298

I am struggling to find the appropriate function that would return a specified number of rows picked up randomly without replacement from a data frame in R language? Can anyone help me out?

10 Answers 10

400

First make some data:

> df = data.frame(matrix(rnorm(20), nrow=10))
> df
           X1         X2
1   0.7091409 -1.4061361
2  -1.1334614 -0.1973846
3   2.3343391 -0.4385071
4  -0.9040278 -0.6593677
5   0.4180331 -1.2592415
6   0.7572246 -0.5463655
7  -0.8996483  0.4231117
8  -1.0356774 -0.1640883
9  -0.3983045  0.7157506
10 -0.9060305  2.3234110

Then select some rows at random:

> df[sample(nrow(df), 3), ]
           X1         X2
9  -0.3983045  0.7157506
2  -1.1334614 -0.1973846
10 -0.9060305  2.3234110
  • 4
    @nikhil See here and here for starters. You can also type ?sample in the R console to read about that function. – joran Nov 25 '11 at 19:50
  • 8
    Can someone explain why sample(df,3) does not work? Why do you need df[sample(nrow(df), 3), ]? – stackoverflowuser2010 Jan 15 '14 at 8:03
  • 4
    @stackoverflowuser2010, you can type ?sample and see that the first argument in the sample function must be a vector or a positive integer. I don't think a data.frame works as a vector in this case. – David Braun Jan 31 '14 at 2:43
  • 8
    Remember to set your seed (e.g. set.seed(42) ) every time you want to reproduce that specific sample. – CousinCocaine Apr 10 '14 at 8:47
  • 2
    sample.int would be slightly faster I believe: library(microbenchmark);microbenchmark( sample( 10000, 100 ), sample.int( 10000, 100 ), times = 10000 ) – Ari B. Friedman Nov 1 '14 at 15:04
179

The answer John Colby gives is the right answer. However if you are a dplyr user there is also the answer sample_n:

sample_n(df, 10)

randomly samples 10 rows from the dataframe. It calls sample.int, so really is the same answer with less typing (and simplifies use in the context of magrittr since the dataframe is the first argument).

32

Write one! Wrapping JC's answer gives me:

randomRows = function(df,n){
   return(df[sample(nrow(df),n),])
}

Now make it better by checking first if n<=nrow(df) and stopping with an error.

29

The data.table package provides the function DT[sample(.N, M)], sampling M random rows from the data table DT.

library(data.table)
set.seed(10)

mtcars <- data.table(mtcars)
mtcars[sample(.N, 6)]

    mpg cyl  disp  hp drat    wt  qsec vs am gear carb
1: 14.7   8 440.0 230 3.23 5.345 17.42  0  0    3    4
2: 19.2   6 167.6 123 3.92 3.440 18.30  1  0    4    4
3: 17.3   8 275.8 180 3.07 3.730 17.60  0  0    3    3
4: 21.5   4 120.1  97 3.70 2.465 20.01  1  0    3    1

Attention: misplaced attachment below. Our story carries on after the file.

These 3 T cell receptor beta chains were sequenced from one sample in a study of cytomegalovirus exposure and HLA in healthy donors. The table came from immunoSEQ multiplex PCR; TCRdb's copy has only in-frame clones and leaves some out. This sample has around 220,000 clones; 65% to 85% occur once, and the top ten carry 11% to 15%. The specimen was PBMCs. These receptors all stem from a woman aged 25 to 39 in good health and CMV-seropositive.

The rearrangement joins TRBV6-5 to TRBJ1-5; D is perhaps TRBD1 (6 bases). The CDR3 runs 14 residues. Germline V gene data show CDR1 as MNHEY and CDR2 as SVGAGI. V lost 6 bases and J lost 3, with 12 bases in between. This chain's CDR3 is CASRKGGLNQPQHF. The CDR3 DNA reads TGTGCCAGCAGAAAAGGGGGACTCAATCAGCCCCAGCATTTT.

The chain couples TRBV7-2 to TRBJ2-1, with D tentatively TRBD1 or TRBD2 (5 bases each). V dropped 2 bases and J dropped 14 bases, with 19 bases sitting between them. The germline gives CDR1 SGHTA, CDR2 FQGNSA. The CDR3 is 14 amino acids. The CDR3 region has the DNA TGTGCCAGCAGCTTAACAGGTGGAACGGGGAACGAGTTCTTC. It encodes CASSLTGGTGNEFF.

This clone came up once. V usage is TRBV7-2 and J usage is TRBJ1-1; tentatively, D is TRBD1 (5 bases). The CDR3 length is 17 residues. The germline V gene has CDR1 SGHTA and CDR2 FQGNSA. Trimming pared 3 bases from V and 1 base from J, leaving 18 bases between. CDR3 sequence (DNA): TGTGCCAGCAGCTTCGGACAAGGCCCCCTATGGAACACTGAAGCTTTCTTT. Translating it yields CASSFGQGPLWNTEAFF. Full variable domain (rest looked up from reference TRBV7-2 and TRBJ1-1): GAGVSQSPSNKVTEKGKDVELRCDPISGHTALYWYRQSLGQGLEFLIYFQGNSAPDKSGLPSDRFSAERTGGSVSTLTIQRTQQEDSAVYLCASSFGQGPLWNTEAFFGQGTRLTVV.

5: 22.8   4 108.0  93 3.85 2.320 18.61  1  1    4    1
6: 15.5   8 318.0 150 2.76 3.520 16.87  0  0    3    2
10

EDIT: This answer is now outdated, see the updated version.

In my R package I have enhanced sample so that it now behaves as expected also for data frames:

library(devtools); install_github('kimisc', 'krlmlr')

library(kimisc)
example(sample.data.frame)

smpl..> set.seed(42)

smpl..> sample(data.frame(a=c(1,2,3), b=c(4,5,6),
                           row.names=c('a', 'b', 'c')), 10, replace=TRUE)
    a b
c   3 6
c.1 3 6
a   1 4
c.2 3 6
b   2 5
b.1 2 5
c.3 3 6
a.1 1 4
b.2 2 5
c.4 3 6

This is achieved by making sample an S3 generic method and providing the necessary (trivial) functionality in a function. A call to setMethod fixes everything. The original implementation still can be accessed through base::sample.

  • 1
    What is unexpected about its treatment of data frames? – a different ben Aug 23 '13 at 5:20
  • 2
    @adifferentben: When I call sample.default(df, ...) for a data frame df, it samples from the columns of the data frame, as a data frame is implemented as a list of vectors of the same length. – krlmlr Aug 23 '13 at 7:05
  • Is your package still available? I ran install_github('kimisc', 'krlmlr') and got Error: Does not appear to be an R package (no DESCRIPTION). Any way around that? – terdon Aug 26 '13 at 14:23
  • 1
    @JorisMeys: Agreed, except for the "as expected" part. Just because a data frame is implemented as a list internally, it doesn't mean it should behave as one. The [ operator for data frames is a counterexample. Also, please tell me: Have you ever, just one single time, used sample to sample columns from a data frame? – krlmlr Sep 6 '13 at 10:01